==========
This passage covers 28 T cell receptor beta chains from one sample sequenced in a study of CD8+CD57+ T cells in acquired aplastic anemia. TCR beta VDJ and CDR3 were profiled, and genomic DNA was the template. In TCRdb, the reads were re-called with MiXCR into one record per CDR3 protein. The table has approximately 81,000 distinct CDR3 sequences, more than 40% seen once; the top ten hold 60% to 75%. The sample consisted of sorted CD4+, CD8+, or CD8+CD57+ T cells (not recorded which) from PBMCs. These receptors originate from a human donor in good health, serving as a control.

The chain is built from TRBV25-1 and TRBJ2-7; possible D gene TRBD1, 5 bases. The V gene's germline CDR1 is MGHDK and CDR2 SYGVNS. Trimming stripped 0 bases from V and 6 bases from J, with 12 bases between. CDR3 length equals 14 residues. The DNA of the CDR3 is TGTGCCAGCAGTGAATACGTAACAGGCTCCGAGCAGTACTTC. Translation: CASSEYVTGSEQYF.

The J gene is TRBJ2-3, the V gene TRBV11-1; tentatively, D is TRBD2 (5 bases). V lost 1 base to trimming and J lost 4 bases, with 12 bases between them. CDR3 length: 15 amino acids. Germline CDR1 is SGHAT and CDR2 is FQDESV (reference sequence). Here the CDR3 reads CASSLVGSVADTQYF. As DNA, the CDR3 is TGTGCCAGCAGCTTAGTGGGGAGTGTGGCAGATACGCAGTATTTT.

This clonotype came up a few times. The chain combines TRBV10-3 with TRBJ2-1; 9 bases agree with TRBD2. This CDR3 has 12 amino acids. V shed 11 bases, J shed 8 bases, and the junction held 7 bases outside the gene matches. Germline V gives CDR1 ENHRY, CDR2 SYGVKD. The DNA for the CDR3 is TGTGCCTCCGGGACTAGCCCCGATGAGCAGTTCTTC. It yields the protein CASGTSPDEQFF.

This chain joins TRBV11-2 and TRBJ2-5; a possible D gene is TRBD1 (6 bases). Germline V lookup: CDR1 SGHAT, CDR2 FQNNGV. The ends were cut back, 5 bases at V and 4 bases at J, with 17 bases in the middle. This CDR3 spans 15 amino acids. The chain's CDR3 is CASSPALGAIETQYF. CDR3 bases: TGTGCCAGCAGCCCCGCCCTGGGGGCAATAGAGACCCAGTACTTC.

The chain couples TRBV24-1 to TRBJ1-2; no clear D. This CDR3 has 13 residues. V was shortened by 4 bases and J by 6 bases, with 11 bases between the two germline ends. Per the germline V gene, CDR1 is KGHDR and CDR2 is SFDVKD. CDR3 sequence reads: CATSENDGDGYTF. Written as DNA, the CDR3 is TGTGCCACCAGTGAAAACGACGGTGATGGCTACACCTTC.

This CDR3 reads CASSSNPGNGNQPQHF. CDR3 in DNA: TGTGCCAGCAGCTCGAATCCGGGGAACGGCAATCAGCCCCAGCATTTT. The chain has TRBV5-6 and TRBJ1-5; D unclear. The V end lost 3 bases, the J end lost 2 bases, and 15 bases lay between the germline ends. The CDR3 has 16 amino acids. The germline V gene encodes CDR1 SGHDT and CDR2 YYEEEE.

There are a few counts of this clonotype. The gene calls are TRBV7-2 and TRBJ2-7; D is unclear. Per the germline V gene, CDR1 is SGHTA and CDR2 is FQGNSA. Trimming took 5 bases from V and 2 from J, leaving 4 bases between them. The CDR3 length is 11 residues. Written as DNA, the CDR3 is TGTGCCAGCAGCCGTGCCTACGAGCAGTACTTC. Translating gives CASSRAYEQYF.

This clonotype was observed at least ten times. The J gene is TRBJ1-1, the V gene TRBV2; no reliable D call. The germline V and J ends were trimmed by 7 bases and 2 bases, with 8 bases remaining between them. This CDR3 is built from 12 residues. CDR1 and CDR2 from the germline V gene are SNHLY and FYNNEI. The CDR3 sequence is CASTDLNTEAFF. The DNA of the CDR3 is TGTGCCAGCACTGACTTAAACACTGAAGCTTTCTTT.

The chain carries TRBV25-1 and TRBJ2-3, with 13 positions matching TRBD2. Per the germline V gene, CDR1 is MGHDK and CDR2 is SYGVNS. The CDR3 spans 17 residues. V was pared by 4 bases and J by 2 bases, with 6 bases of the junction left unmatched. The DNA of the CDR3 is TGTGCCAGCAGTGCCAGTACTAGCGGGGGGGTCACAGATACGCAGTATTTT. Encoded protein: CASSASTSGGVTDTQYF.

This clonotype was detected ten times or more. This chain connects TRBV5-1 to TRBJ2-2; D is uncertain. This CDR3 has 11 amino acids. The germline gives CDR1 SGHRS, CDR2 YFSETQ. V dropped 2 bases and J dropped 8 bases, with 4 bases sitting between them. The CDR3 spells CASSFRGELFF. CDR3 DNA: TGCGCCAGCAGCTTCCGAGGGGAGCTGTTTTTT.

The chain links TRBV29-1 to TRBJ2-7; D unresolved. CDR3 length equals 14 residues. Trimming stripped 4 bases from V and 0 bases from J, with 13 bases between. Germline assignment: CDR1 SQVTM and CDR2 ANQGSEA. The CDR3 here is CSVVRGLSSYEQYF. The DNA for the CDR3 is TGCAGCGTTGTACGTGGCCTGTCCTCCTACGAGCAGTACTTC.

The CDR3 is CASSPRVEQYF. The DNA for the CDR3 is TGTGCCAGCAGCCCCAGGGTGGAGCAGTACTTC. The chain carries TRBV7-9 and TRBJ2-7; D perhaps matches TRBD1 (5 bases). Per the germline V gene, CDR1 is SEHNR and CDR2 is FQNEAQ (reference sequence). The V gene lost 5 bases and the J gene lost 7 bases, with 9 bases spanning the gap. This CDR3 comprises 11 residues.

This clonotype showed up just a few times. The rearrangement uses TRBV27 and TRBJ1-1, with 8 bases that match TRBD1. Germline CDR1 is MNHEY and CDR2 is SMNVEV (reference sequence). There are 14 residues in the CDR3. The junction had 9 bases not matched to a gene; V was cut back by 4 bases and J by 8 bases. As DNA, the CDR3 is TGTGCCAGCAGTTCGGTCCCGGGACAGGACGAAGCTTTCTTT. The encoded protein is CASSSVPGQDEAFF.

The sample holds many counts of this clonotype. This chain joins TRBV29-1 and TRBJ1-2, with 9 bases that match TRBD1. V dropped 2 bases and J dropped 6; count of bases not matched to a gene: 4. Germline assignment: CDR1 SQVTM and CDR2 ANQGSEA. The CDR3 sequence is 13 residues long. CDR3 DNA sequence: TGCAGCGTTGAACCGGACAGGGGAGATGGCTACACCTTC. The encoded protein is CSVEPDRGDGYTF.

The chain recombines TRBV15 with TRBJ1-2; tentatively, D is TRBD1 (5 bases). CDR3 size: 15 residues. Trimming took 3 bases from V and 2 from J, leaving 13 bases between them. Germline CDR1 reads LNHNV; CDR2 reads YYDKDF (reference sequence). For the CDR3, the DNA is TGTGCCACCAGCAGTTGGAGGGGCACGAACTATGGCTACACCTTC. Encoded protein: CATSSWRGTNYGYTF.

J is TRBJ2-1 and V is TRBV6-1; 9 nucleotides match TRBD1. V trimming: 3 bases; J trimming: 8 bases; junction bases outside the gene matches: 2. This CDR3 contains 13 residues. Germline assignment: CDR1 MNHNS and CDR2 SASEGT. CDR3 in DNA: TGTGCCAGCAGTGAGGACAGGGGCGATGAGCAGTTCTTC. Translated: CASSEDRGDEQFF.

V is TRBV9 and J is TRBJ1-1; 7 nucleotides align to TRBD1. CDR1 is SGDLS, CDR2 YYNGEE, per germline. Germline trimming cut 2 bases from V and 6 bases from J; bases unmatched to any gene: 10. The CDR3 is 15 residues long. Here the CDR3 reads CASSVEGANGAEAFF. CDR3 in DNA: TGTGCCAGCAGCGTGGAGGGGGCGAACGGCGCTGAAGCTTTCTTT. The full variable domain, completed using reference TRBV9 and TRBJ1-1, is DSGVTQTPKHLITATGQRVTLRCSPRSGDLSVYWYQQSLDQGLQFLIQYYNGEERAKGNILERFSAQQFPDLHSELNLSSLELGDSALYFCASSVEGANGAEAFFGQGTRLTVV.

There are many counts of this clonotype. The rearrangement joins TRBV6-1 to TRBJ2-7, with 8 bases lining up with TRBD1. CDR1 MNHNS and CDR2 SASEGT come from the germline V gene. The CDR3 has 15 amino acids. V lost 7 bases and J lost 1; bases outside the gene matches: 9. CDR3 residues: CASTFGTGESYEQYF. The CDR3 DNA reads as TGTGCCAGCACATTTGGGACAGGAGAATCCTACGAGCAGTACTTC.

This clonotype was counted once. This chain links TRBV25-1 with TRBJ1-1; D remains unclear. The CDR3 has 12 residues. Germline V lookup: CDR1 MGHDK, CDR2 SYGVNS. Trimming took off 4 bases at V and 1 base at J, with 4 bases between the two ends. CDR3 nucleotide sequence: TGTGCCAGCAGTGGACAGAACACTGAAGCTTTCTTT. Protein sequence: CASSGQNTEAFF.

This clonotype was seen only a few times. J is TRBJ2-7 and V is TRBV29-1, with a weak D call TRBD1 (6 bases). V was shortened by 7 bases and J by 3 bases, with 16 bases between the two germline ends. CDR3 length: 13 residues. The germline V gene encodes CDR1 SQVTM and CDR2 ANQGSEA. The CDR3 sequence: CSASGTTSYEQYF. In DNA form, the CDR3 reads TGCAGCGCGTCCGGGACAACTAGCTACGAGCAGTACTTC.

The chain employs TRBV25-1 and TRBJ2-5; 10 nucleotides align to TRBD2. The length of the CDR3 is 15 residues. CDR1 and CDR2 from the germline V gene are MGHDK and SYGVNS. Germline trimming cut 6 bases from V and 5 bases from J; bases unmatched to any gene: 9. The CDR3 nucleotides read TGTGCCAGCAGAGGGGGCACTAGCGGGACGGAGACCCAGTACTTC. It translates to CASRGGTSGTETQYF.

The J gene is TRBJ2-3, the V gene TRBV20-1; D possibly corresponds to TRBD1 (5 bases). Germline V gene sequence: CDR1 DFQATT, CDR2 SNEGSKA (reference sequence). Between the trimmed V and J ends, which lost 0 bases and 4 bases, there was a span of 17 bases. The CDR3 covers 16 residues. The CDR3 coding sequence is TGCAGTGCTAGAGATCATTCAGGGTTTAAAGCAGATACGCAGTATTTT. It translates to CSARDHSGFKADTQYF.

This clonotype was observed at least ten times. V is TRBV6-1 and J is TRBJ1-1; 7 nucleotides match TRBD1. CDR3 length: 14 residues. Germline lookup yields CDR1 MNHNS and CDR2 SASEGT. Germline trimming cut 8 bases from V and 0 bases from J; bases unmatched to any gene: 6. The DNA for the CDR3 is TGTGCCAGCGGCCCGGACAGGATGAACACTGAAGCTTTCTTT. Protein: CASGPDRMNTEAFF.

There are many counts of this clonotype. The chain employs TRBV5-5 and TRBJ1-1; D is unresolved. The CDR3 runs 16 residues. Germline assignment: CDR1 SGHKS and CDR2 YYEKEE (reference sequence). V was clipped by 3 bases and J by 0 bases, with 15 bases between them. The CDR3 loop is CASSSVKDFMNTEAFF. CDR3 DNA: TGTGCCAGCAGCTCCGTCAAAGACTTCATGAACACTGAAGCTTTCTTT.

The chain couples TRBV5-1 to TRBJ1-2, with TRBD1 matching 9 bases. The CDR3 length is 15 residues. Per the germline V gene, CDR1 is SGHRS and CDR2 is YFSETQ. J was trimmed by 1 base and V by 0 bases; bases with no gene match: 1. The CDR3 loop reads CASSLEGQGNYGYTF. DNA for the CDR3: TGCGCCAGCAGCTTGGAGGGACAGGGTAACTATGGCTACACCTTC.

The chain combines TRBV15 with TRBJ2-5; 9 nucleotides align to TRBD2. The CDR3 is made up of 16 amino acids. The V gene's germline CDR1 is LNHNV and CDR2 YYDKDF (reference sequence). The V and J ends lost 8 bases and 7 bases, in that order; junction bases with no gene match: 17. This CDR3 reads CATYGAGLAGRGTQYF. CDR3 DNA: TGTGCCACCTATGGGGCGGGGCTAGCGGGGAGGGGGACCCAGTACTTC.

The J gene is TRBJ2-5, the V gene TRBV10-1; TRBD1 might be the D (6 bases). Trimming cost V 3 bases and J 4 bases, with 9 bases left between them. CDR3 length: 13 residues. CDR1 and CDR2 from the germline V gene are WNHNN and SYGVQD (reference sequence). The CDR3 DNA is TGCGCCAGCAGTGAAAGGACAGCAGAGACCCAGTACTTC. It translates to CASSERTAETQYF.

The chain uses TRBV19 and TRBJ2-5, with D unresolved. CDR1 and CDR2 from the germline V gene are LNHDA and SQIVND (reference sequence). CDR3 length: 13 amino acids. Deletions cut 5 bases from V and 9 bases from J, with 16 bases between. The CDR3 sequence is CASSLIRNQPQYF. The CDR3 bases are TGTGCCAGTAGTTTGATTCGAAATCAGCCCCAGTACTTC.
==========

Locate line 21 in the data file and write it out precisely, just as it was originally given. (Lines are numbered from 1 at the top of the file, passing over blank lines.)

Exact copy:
This clonotype was seen only a few times. J is TRBJ2-7 and V is TRBV29-1, with a weak D call TRBD1 (6 bases). V was shortened by 7 bases and J by 3 bases, with 16 bases between the two germline ends. CDR3 length: 13 residues. The germline V gene encodes CDR1 SQVTM and CDR2 ANQGSEA. The CDR3 sequence: CSASGTTSYEQYF. In DNA form, the CDR3 reads TGCAGCGCGTCCGGGACAACTAGCTACGAGCAGTACTTC.